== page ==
‘Solid South’: BBM’s winning formula?
Just two quarters ago, Ferdinand “Bongbong” Marcos Jr. was barely among top three candidates. In Pulse Asia’s June survey, his preference rating stood at only 13 percent, placing third behind Sara Duterte (28) and Francisco “Isko” Moreno (14).
In fact, up until August, it wasn’t clear whether Marcos Jr. would even throw his hat into ring, since the presidential race seemed too competitive and the vice-presidency insufficiently appealing. Had Sara ran for the presidency, Isko Moreno would have likely emerged as the frontrunner, according to a Pulse Asia survey in as recent as September.
Notwithstanding the self-serving narrative of Marcos’ impresarios, it’s crystal clear that the inelastic, full-fledged “solid” base of the former senator is far more humble than they often portray. So how did a wavering third-placer just over six months ago suddenly emerge as such a prohibitive frontrunner, now garnering an “unprecedented” majority of total prospective votes just few months before the elections?
Arguably, it’s the “Solid South” vote across Mindanao, which has catapulted Marcos Jr. to such a dominant position. In terms of mega-geographic support base, it’s in Mindanao where he enjoys the largest comparative support. Clearly, this is what can be best described as the “Sara All” effect, namely the Duterte-driven bandwagon behind the son of the former Filipino dictator.
I spent much of my tender years in Baguio, the ultimate jewel of the so-called “Solid North.” No other urban center in the northern provinces of the country comes anywhere close to the misty and pines-laced city in terms of economic heft and educational excellence. In fact, Baguio and the broader Benguet region tops the entire country in terms of the Human Development Index, which measures overall levels of education, life expectancy, and relative income.
As a child, I was always reminded about how Baguio’s true “golden years” were back in the 1970s and 1980s, before a massive earthquake devastated the once serenely majestic city. Largely developed by Americans, the city was also a major beneficiary of the Marcos regime, which, similar to other despots from Syria to Sub-Saharan Africa, prioritized the development of its own bailiwick as an ultimate strategic depth.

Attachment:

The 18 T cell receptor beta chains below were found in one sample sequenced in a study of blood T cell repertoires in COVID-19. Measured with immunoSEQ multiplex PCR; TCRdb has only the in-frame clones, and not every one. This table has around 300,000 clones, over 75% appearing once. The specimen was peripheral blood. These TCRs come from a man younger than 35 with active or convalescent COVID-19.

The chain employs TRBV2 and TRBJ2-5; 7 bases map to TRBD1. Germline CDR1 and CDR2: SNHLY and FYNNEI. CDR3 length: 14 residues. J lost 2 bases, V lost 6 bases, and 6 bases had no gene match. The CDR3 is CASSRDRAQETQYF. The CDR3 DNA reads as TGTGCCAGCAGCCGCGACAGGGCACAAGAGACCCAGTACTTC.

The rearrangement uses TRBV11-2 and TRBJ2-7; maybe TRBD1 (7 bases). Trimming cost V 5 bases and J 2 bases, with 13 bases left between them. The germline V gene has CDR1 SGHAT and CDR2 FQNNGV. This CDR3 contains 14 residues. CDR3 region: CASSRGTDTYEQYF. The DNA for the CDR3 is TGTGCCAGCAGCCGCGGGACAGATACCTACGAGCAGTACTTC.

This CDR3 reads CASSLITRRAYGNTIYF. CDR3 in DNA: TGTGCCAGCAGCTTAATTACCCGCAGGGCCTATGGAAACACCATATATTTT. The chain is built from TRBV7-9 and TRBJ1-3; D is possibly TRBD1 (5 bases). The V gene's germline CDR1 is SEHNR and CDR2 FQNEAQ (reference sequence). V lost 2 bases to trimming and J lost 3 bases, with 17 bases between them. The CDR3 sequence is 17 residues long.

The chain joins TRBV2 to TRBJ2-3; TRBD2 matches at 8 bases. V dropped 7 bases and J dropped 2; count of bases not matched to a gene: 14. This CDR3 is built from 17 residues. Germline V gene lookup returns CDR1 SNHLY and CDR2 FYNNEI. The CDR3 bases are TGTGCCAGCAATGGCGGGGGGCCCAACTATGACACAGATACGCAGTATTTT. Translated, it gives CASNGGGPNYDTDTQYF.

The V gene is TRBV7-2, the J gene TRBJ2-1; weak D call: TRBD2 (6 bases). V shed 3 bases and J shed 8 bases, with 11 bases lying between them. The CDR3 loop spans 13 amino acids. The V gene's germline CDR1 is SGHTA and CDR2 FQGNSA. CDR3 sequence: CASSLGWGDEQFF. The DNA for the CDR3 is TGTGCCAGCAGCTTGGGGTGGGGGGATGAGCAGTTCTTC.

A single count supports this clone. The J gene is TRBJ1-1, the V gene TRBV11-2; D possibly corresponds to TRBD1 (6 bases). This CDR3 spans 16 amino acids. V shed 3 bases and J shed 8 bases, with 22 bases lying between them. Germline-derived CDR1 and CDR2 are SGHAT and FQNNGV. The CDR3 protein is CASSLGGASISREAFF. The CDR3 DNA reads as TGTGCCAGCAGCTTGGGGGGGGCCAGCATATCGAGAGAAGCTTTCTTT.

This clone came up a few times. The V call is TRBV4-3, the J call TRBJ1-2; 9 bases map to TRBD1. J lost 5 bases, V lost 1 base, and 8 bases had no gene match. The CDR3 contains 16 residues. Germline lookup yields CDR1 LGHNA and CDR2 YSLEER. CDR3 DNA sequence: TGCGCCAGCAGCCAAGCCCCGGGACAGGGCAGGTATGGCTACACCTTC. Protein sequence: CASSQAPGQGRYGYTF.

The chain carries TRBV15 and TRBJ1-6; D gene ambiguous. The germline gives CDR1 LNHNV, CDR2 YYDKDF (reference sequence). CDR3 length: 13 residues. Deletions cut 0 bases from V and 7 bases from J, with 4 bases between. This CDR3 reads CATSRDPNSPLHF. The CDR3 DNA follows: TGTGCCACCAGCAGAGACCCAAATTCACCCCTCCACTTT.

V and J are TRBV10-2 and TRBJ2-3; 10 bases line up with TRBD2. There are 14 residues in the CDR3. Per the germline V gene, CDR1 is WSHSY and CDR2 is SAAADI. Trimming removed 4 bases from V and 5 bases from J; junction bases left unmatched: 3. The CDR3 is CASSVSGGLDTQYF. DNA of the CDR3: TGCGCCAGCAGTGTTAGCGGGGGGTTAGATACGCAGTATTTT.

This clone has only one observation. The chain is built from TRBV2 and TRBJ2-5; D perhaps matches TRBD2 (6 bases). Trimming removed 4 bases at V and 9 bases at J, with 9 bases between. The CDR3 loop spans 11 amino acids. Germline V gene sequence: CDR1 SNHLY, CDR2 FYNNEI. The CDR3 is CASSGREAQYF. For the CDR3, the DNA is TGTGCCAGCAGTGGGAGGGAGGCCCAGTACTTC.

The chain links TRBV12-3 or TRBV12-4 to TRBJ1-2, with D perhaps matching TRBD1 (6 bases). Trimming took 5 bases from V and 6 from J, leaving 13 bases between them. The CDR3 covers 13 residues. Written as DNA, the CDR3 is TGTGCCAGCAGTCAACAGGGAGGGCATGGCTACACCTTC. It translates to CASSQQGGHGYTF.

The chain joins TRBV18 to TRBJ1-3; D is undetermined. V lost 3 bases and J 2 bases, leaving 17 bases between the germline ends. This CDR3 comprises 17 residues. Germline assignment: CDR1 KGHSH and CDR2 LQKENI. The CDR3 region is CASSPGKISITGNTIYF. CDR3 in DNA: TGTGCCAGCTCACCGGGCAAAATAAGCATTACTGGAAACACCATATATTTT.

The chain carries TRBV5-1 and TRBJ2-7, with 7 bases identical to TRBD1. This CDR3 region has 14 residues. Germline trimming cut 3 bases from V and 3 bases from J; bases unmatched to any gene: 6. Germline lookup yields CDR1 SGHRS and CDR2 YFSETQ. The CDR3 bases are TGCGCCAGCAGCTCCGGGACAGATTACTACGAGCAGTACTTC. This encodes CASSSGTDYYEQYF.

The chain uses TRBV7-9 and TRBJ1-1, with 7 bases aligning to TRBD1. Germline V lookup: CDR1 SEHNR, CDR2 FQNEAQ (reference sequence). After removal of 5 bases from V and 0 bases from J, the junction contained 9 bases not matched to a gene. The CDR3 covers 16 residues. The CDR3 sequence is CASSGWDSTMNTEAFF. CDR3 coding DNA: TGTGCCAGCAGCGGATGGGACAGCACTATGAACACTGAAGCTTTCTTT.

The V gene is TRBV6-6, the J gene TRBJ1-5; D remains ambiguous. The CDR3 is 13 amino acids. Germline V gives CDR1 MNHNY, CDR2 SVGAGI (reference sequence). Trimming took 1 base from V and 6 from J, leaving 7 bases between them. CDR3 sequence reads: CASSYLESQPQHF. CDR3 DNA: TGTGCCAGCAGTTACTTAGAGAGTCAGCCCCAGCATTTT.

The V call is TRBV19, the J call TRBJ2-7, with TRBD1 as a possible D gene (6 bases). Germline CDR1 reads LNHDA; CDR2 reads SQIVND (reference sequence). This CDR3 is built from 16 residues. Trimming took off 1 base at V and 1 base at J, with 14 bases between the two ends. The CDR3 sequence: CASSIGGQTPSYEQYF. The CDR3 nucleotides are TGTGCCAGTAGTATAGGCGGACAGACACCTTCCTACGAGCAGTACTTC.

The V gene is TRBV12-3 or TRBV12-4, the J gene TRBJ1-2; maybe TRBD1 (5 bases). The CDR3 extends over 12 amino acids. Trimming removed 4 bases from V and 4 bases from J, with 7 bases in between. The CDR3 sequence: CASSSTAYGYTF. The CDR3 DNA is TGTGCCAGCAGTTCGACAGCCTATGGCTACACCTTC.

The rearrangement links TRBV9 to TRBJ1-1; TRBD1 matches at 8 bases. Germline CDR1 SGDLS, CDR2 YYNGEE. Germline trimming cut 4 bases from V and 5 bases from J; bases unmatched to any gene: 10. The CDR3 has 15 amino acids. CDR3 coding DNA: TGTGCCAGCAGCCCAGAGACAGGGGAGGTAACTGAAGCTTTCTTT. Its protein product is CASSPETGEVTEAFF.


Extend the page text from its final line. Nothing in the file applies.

But from a very young age, I knew that Baguio’s development in the Marcos era was an exception that proved the rule, namely steady economic corrosion across much of the country and, most tragically, an all-out conflict in no less than Mindanao.
Having studied the sociological conditions of Mr. Duterte’s rise (see my book, “The Rise of Duterte,” Palgrave Macmillan), I always saw Marcos Jr. as a potential sequel to the populist incumbent. In an October forecast analysis for the Monocle magazine in London, I correctly predicted that the son of the former dictator is an “early favorite” and “the candidate to beat,” and that should “the houses of Marcos and Duterte join forces, they will be formidable.”
Nevertheless, I had doubts as to whether Mindanao would rally behind Marcos this decisively should Sara drop out of the race. After all, Sen. Emmanuel “Manny” Pacquiao is from Mindanao. But the numbers are staggering.
Last week, I joined a panel discussion organized by Ateneo De Davao University. One of my co-speakers, Prof. Patricio Abinales shared some astonishing data, which showed that Marcos Jr.’s preference rating is as high as 73 percent in Region 12 (Central Mindanao) and 69 percent in Region 10 (Northern Mindanao).
Meanwhile, Marcos Jr. enjoys higher preference rating among Waray (59 percent) and Cebuano (57 percent) voters than among Tagalog (52 percent). Overall, it looks like Marcos Jr. was able to absorb much of Sara Duterte’s vote base, while eating into Isko Moreno’s base amid a Mindanao-driven nationwide bandwagon in the past two months.
Interestingly, as a Social Weather Stations survey in mid-2021 showed, there is even an element of “Mindanao exceptionalism,” with folks from the southern island adopting largely distinct views on most contentious issues, including their relatively high trust levels in China. Mindanao has fewer voters than its northern counterparts, but its internal cohesion as a robust voting bloc has transformed Philippine politics beyond recognition. Should Marcos emerge victorious, he would be extremely indebted to the Dutertes, especially Sara Duterte for rallying the “Solid South” vote behind him.
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